Diary of a Young Naturalist chronicles the turning of 15-year-old Dara McAnulty’s world. From spring and through a year in his home patch in Northern Ireland, Dara spent the seasons writing. These vivid, evocative and moving diary entries about his connection to wildlife and the way he sees the world are raw in their telling. “I was diagnosed with Asperger’s/autism aged five … By age seven I knew I was very different, I had got used to the isolation, my inability to break through into the world of talking about football or Minecraft was not tolerated. Then came the bullying. Nature became so much more than an escape; it became a life-support system.” Diary of a Young Naturalist portrays Dara’s intense connection to the natural world, and his perspective as a teenager juggling exams and friendships alongside a life of campaigning. “In writing this book,” Dara explains, “I have experienced challenges but also felt incredible joy, wonder, curiosity and excitement. In sharing this journey my hope is that people of all generations will not only understand autism a little more but also appreciate a child’s eye view on our delicate and changing biosphere.”

Steve Silberman is an award-winning investigative reporter and has covered science and cultural affairs for Wired and other national magazines for more than twenty years. His writing has appeared in The New Yorker, TIME, Nature and Salon. He won the 2015 Samuel Johnson/Baillie Gifford Prize for his book Neurotribes.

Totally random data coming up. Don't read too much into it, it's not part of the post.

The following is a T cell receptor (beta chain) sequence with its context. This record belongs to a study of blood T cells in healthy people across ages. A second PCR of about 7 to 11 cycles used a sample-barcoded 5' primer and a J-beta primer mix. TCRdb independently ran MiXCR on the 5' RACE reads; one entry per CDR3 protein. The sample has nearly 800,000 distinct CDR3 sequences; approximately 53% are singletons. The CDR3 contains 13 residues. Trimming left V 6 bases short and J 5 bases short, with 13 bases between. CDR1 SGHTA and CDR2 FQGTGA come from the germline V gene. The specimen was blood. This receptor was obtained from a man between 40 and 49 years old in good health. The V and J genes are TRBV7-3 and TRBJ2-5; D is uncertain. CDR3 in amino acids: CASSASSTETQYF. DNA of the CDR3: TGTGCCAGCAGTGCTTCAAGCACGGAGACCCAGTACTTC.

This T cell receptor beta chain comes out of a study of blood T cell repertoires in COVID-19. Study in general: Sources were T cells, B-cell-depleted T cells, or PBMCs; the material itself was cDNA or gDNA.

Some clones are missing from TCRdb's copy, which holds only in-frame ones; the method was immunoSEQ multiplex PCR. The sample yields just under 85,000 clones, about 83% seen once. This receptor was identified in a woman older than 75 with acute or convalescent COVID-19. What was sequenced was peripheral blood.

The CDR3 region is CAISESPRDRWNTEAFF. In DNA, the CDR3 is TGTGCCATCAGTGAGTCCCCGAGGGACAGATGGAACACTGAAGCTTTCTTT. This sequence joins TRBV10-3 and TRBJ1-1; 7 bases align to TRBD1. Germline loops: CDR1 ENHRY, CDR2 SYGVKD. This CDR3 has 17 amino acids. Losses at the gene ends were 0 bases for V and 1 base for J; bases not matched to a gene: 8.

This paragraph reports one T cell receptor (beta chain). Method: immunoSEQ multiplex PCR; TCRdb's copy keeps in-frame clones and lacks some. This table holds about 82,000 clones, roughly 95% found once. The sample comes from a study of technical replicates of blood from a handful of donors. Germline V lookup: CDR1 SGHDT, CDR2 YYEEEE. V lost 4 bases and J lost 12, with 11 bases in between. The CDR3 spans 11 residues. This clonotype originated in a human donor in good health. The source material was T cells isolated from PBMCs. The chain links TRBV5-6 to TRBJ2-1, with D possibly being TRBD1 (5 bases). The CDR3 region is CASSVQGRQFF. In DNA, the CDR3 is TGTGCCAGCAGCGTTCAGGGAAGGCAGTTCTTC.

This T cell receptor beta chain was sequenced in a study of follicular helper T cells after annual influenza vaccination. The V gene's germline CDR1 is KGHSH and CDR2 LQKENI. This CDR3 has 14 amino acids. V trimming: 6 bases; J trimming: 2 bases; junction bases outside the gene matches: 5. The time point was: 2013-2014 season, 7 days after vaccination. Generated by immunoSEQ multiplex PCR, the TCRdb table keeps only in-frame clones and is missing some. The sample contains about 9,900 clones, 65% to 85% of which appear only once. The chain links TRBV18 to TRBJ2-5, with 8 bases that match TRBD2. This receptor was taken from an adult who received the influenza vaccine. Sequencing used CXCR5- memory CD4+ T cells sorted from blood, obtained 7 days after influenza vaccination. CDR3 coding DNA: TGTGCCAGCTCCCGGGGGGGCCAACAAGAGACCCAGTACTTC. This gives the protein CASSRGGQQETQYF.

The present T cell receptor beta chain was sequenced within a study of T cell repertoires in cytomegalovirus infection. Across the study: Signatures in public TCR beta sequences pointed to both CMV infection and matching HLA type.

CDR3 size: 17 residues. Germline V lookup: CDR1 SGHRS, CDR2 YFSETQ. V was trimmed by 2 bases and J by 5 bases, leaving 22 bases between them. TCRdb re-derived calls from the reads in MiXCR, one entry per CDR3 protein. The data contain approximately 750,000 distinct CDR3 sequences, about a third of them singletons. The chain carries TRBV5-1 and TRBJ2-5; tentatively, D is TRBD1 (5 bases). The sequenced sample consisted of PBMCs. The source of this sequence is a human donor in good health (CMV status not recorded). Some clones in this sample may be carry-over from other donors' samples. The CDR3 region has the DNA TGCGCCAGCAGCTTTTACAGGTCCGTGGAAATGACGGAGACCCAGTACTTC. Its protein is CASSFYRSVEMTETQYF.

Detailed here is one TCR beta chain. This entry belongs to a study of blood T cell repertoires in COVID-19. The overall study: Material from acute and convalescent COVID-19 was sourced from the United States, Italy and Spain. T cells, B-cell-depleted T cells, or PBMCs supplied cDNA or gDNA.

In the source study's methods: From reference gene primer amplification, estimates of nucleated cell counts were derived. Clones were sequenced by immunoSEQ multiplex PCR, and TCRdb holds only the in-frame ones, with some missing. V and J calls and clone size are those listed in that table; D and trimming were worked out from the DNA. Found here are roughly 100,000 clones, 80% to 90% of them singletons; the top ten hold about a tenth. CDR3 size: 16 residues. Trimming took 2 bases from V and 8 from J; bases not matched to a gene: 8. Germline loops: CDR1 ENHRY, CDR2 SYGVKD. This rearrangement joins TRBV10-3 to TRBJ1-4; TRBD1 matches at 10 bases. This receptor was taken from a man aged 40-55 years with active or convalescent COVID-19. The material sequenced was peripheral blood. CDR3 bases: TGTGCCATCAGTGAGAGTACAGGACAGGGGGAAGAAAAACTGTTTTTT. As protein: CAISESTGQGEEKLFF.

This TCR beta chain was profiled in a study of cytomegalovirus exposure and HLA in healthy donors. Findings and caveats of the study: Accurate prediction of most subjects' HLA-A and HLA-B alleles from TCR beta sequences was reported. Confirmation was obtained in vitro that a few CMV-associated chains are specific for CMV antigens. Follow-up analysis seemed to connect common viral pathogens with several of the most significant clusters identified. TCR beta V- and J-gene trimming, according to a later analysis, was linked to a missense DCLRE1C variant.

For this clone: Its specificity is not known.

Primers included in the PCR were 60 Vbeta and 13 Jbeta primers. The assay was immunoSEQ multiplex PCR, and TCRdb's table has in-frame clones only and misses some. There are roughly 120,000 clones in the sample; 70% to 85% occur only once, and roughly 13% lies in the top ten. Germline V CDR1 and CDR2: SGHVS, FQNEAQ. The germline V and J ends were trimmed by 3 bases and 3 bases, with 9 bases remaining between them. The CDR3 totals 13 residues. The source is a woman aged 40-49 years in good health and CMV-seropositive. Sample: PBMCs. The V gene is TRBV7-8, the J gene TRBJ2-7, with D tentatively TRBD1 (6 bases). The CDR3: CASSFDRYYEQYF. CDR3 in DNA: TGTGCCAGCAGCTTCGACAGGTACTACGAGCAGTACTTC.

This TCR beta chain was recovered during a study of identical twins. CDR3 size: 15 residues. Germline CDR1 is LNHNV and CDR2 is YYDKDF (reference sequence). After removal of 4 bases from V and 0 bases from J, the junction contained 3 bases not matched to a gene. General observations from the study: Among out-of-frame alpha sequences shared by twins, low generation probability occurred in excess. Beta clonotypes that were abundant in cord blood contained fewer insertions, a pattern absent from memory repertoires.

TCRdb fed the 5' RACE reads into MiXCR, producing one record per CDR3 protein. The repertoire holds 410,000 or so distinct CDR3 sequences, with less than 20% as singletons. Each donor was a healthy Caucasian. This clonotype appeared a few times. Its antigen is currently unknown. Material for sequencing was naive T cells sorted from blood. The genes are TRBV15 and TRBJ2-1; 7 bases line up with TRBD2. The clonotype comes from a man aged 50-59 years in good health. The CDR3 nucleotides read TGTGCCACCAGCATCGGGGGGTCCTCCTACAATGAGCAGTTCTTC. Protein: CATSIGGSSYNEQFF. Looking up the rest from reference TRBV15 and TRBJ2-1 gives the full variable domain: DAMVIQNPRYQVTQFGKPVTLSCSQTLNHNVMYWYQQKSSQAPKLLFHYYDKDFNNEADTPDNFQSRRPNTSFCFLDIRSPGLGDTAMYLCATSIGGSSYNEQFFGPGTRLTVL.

Esther Duflo, chaired by Evan Davis

GOOD ECONOMICS FOR HARD TIMES: BETTER ANSWERS TO OUR BIGGEST PROBLEMS

Virtual venue: Baillie Gifford Digital Stage

The 2019 Nobel Prize-winning economist Esther Duflo shows how economics, when done right, can help us solve the thorniest social and political problems of our day. From immigration to inequality, slowing growth to accelerating climate change, we have the resources to address the challenges we face but we are so often blinded by ideology.

Original, provocative and urgent, Good Economics for Hard Times offers the new thinking that we need. It builds on cutting-edge research in economics – and years of exploring the most effective solutions to alleviate extreme poverty – to make a persuasive case for an intelligent interventionism and a society built on compassion and respect. A much-needed antidote to polarized discourse, this book shines a light to help us appreciate and understand our precariously balanced world. Her work has never seemed so urgent.